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Matter Over Mind

How Important Is Body Language?

Power+Poses
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Matter Over Mind

Power Poses

Power Poses

Power Poses

Power Poses

Nick Feldman, Cactus Writer

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How often do we think about our own body language, our own “nonverbals” (nonverbal cues that we show the outside world)?  And more importantly, how much do these nonverbals affect the way we feel and the way other people think of us?  According to Amy Cuddy, in the TED Talk “Amy Cuddy: Your Body Language May Shape Who You Are,” our nonverbal cues and body language determine a LOT of the way we are perceived and, most importantly, the way we perceive ourselves.

According to Cuddy, even the way we stand can determine how we feel.  She describes so-called “power poses,” which are poses that make us appear to be powerful.  For instance, this includes standing tall, straight, with our hands on our hips. Such a pose can make a room full of people perceive us as being powerful.  In addition to this, research she has found shows that people who routinely have posture that includes power poses have more testosterone and less cortisol (the hormone linked to causing stress).  Both of these hormones are linked to powerful people in general.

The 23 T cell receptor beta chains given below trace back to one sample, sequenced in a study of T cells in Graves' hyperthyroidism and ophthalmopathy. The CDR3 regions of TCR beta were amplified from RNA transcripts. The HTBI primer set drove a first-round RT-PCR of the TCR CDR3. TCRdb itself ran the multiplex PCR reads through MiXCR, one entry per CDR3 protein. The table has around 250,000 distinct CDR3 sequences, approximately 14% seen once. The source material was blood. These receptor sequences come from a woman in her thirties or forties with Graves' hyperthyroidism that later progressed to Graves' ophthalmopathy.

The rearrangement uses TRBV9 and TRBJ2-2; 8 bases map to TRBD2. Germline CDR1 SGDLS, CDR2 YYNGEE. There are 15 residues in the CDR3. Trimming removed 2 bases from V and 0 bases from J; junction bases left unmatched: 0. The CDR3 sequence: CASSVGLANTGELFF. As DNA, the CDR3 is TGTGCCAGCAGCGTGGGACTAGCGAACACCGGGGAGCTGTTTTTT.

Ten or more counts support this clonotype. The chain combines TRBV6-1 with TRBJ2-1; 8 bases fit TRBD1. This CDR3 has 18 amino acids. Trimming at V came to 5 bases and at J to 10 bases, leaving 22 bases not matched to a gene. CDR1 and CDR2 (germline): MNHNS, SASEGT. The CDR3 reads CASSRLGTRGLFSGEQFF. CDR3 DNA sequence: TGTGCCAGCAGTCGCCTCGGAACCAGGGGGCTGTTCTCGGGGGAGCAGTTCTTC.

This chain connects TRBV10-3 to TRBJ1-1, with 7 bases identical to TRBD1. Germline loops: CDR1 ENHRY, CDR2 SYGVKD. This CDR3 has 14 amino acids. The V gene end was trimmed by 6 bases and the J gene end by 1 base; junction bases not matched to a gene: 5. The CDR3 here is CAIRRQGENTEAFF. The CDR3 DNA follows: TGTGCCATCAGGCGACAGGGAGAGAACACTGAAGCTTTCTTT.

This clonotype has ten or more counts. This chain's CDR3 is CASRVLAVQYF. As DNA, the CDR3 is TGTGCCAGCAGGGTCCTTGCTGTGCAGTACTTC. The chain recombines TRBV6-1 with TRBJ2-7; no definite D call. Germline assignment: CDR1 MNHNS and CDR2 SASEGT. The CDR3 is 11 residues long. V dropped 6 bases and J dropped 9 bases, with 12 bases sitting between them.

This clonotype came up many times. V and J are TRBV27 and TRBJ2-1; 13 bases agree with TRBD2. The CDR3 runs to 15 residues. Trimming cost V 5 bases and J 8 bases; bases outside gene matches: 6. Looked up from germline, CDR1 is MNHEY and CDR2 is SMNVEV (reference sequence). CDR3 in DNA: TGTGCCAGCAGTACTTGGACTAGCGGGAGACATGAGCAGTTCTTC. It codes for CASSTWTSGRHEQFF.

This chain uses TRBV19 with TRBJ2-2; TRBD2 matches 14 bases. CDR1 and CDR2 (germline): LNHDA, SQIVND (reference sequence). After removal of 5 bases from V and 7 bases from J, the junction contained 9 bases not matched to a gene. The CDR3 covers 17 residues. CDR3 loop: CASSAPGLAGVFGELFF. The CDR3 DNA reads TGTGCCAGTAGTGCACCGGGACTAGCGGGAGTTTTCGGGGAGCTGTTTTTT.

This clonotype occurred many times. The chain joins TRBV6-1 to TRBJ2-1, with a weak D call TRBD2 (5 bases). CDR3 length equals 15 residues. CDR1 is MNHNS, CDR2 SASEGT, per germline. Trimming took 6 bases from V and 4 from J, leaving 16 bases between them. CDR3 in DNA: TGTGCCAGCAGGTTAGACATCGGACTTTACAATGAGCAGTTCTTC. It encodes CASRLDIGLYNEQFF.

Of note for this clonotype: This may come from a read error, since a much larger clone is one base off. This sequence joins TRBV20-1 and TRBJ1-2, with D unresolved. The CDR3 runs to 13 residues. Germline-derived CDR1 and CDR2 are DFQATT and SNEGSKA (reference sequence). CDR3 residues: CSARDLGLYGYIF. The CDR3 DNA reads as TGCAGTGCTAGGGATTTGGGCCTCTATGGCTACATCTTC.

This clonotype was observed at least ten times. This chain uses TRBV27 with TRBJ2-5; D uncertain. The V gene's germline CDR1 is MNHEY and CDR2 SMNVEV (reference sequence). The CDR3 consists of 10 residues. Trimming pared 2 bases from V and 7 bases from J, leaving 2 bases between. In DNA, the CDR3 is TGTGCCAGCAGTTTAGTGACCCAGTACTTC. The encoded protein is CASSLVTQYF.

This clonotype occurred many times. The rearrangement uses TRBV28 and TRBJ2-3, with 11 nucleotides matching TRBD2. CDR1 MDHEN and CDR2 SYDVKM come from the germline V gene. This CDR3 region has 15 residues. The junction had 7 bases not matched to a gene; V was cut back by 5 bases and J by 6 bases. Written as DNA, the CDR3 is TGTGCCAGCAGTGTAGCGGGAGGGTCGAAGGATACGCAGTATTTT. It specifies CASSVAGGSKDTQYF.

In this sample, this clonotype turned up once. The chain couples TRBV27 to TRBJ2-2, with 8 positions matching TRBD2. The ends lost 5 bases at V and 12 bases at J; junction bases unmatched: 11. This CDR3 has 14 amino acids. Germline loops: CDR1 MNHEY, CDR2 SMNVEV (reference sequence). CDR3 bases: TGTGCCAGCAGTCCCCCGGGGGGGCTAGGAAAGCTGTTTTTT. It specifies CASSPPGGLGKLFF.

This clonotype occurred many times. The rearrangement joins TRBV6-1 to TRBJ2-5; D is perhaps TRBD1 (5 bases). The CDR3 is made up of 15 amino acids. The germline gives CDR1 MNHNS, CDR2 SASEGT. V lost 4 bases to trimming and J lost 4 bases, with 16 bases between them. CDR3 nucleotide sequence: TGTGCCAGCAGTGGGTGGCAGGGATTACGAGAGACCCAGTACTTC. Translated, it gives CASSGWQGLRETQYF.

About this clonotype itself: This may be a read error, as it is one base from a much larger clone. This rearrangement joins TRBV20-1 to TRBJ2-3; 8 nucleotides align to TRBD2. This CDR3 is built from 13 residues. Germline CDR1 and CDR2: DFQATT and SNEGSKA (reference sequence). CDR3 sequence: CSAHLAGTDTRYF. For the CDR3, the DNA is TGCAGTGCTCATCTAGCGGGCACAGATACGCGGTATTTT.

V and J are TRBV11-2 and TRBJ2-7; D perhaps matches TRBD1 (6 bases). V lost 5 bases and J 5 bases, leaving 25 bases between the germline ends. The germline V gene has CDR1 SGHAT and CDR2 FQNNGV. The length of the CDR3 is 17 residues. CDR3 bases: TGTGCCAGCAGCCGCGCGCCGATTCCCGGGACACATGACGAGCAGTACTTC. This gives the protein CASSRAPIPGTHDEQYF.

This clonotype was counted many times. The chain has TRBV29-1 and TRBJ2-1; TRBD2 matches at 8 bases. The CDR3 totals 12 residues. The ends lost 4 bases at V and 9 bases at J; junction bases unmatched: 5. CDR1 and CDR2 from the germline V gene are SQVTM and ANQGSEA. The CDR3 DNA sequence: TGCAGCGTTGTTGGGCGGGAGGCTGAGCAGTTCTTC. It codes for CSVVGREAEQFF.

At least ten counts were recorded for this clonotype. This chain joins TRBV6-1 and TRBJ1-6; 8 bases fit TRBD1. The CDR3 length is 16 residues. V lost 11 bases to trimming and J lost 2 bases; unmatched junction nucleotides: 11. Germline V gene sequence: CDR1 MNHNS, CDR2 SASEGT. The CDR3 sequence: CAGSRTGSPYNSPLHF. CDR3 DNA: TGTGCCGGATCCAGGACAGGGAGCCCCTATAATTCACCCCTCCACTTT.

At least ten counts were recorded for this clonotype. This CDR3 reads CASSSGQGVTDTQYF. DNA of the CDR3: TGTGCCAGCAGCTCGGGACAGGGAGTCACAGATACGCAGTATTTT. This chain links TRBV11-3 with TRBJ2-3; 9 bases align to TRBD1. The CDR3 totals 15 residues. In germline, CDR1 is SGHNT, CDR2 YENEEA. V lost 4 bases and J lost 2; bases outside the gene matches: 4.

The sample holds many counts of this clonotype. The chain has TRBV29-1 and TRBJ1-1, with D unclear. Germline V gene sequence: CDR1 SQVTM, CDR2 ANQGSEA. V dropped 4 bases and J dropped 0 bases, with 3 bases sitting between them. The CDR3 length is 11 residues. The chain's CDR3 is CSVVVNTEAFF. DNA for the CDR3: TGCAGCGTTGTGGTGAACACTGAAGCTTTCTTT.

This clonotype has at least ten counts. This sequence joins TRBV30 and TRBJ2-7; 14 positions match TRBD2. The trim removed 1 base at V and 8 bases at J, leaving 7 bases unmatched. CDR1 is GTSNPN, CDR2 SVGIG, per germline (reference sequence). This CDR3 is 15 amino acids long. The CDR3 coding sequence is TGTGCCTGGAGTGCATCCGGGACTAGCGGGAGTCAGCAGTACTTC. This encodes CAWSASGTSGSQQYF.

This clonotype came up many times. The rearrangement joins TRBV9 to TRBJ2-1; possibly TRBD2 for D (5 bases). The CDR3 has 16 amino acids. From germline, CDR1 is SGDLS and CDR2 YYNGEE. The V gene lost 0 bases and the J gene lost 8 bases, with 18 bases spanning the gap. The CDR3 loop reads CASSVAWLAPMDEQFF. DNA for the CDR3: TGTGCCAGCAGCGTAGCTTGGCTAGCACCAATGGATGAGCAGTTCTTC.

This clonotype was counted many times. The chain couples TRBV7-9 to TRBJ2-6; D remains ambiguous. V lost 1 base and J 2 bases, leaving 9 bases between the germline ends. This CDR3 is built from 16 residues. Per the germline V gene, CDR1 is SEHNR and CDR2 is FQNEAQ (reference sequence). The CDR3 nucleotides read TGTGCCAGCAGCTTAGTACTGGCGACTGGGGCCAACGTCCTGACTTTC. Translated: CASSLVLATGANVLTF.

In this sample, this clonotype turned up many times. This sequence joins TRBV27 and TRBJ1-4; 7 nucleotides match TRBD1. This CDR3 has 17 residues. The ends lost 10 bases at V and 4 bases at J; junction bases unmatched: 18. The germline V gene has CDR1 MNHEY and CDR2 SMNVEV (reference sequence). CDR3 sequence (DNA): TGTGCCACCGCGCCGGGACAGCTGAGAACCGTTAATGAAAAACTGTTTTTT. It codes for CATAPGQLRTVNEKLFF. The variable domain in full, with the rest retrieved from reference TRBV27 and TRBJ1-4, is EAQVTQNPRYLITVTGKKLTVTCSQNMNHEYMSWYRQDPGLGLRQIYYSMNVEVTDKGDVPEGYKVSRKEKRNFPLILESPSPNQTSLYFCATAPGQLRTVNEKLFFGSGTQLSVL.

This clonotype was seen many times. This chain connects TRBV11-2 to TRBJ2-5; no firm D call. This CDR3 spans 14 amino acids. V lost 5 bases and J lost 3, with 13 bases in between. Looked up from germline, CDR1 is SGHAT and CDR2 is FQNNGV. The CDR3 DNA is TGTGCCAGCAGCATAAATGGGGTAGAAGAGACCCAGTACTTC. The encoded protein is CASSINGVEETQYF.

People with higher amounts of testosterone and lower amounts of cortisol tend to be more powerful figures, and there is a connection to their body language.  A study conducted by Cuddy’s colleague found that even people who do not naturally exhibit power poses can increase their testosterone and lower their cortisol by forcing themselves to use such poses.  This also has an effect on the way we actually feel about ourselves.  After performing acts of body language that are considered and viewed as powerful, we feel more powerful ourselves.

Conversely, if we stand with poor posture, sit crouched or exhibit other signs of weakness, we tend to feel weaker and be perceived as weak.  These are split second judgments that people subconsciously make on a daily basis.

And this does not only include the way we stand.  According to Cuddy, judgment of political candidates’ faces passed within the first second can determine the outcome of political races. Even when muted, watching people’s body language on television can create judgment as to what we think of these people. “Our thoughts, feelings and physiology” can be affected by our own body language. Evening the raising of one’s hand can affect the way we feel and are perceived.

This exists in the animal kingdom as well, which makes sense considering we are simply animals ourselves.

So what can we take away from this? In the end, we care about what people think of us, and we care about the way we think of ourselves.  This means that we can create our own image by simply manipulating our bodies, the way we stand, our facial expressions; this can lead to us feeling more powerful, confident and assertive.  Matter over mind.

 

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